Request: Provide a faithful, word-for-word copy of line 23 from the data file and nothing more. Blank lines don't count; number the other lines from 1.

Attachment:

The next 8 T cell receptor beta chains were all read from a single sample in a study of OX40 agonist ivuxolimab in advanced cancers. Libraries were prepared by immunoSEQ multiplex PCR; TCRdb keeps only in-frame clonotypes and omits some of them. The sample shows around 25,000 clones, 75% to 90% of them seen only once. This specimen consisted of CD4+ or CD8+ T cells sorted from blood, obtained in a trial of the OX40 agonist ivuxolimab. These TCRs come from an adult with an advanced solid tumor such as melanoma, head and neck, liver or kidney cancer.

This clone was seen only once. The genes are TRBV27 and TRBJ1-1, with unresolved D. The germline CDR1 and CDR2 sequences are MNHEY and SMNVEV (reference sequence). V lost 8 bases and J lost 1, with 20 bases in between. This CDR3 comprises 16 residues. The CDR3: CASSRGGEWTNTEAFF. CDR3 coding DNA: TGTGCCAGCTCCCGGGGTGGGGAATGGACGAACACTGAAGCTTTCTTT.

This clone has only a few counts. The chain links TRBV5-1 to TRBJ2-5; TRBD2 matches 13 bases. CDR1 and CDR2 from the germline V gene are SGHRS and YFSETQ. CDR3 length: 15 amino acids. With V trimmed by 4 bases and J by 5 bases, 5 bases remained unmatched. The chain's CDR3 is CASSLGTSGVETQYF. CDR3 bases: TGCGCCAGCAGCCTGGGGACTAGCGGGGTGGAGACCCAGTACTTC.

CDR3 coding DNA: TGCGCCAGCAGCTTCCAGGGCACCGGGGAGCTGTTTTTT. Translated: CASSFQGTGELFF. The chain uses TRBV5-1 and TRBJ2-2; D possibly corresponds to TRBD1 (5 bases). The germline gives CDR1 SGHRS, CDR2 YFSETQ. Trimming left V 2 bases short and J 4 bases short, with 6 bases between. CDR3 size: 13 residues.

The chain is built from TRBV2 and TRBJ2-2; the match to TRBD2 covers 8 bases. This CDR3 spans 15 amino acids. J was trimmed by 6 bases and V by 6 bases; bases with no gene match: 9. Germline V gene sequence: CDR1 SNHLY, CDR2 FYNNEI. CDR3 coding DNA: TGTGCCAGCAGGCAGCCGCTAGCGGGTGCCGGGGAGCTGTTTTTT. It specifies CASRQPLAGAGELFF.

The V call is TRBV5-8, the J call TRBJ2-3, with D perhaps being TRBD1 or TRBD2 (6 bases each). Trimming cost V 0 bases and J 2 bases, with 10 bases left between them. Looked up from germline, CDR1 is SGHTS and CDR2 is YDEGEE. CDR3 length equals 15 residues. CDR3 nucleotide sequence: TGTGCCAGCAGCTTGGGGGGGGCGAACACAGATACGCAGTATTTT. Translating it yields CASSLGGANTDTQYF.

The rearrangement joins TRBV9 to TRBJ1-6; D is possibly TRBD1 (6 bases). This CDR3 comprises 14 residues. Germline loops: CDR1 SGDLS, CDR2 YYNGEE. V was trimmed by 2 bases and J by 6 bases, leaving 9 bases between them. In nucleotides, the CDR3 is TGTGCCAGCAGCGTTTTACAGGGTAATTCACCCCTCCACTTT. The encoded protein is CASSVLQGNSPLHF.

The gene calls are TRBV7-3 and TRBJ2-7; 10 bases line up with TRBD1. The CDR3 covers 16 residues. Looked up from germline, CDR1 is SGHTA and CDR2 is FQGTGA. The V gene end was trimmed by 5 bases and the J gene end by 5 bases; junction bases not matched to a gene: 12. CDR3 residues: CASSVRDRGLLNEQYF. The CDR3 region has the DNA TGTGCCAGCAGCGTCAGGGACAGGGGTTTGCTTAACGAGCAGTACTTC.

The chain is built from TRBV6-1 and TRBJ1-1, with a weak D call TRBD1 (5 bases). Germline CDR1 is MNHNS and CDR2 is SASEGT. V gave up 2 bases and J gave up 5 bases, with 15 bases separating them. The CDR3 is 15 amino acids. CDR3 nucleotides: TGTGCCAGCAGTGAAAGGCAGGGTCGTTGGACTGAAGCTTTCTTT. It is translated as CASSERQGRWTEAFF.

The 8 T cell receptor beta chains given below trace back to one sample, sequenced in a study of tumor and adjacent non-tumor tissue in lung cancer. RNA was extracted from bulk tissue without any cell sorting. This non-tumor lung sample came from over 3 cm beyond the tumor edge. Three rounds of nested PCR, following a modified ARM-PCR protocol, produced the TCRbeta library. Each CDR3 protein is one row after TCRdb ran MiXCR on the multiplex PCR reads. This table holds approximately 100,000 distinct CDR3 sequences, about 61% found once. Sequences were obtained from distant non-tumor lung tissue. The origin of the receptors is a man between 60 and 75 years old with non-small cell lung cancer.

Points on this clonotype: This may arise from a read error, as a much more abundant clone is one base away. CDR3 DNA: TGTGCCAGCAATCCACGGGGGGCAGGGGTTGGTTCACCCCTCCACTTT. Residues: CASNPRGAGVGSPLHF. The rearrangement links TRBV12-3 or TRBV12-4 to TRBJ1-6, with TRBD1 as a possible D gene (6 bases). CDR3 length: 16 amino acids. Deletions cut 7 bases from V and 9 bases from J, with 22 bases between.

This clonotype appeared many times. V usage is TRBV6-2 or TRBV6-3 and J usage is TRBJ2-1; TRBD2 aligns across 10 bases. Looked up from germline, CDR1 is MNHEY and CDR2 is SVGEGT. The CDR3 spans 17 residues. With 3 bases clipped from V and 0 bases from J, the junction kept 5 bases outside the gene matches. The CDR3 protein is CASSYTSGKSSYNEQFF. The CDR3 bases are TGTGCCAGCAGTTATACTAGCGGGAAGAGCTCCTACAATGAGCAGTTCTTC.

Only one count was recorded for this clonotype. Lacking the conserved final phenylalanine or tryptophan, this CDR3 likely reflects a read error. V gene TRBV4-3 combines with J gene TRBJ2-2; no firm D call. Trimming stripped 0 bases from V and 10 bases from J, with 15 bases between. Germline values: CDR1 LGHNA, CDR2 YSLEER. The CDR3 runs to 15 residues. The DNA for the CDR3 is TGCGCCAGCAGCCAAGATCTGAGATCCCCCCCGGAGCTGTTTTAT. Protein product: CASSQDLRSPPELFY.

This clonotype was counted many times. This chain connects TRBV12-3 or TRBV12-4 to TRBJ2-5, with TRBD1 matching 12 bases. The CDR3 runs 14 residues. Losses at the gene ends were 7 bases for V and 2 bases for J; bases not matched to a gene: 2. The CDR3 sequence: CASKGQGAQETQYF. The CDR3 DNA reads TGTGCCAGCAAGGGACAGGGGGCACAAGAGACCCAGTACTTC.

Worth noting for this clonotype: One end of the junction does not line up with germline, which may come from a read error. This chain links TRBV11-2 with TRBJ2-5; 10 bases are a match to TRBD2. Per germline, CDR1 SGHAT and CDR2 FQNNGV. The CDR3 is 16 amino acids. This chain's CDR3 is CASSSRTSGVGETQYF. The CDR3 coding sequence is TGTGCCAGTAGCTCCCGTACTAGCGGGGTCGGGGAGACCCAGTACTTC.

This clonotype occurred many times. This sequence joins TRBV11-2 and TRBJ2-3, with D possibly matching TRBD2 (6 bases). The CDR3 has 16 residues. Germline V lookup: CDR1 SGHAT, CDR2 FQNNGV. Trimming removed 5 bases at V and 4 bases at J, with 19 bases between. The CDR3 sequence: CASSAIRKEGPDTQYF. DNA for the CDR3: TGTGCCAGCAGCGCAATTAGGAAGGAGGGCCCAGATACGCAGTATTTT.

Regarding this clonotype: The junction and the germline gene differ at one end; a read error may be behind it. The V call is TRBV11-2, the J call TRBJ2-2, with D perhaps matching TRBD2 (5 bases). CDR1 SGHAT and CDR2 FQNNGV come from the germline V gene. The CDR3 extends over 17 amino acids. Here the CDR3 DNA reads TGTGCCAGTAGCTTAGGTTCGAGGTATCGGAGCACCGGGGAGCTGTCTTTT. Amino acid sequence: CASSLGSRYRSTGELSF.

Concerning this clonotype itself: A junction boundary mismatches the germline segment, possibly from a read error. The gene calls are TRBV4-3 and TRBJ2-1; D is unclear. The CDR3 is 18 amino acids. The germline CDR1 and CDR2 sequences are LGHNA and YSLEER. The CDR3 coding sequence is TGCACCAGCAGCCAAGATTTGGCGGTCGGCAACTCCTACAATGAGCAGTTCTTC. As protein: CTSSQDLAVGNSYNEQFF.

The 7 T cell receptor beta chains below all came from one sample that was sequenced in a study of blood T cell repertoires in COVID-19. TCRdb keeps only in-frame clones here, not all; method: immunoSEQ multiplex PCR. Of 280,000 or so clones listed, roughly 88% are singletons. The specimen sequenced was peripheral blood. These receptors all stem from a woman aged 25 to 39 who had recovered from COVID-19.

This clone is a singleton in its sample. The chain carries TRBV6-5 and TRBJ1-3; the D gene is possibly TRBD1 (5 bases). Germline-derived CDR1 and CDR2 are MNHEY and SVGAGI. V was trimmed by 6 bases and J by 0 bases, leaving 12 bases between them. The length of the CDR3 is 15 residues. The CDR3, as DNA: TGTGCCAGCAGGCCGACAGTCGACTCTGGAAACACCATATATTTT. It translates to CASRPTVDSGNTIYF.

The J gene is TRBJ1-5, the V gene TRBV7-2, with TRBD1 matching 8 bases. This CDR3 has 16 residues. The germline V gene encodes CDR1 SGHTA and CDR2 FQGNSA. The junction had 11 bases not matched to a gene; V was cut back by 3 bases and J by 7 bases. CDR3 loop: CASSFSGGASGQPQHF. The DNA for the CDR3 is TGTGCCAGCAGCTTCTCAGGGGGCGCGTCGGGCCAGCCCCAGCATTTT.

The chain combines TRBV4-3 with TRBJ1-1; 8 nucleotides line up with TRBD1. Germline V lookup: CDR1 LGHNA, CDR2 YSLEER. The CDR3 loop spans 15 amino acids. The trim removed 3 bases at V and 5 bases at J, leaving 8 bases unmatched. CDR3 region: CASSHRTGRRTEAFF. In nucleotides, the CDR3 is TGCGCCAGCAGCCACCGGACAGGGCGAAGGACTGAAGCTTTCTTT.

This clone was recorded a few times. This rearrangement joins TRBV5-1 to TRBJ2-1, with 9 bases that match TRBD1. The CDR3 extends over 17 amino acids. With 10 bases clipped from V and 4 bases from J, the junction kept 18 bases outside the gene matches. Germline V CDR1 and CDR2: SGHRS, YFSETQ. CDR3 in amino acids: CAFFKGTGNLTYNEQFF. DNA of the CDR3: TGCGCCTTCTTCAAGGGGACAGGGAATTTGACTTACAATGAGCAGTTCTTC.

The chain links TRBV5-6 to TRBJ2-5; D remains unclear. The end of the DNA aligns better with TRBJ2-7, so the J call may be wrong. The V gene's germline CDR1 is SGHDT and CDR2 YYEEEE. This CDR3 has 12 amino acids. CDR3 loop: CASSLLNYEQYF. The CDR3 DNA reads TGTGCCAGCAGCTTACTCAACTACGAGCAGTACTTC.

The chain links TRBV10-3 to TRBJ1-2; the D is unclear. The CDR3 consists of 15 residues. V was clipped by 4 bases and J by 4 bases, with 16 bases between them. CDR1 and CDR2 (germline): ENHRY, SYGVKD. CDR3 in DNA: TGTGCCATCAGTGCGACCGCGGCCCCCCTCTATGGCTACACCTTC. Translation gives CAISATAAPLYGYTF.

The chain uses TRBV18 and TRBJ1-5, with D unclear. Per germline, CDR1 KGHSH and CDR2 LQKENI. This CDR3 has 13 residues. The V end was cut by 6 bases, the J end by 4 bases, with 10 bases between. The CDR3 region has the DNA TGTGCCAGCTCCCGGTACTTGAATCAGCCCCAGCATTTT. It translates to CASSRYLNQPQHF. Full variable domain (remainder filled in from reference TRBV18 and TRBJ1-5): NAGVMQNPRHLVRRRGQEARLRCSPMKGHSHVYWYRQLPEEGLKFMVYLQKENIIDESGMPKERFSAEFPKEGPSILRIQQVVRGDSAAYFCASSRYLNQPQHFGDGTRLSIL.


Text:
This clone was recorded a few times. This rearrangement joins TRBV5-1 to TRBJ2-1, with 9 bases that match TRBD1. The CDR3 extends over 17 amino acids. With 10 bases clipped from V and 4 bases from J, the junction kept 18 bases outside the gene matches. Germline V CDR1 and CDR2: SGHRS, YFSETQ. CDR3 in amino acids: CAFFKGTGNLTYNEQFF. DNA of the CDR3: TGCGCCTTCTTCAAGGGGACAGGGAATTTGACTTACAATGAGCAGTTCTTC.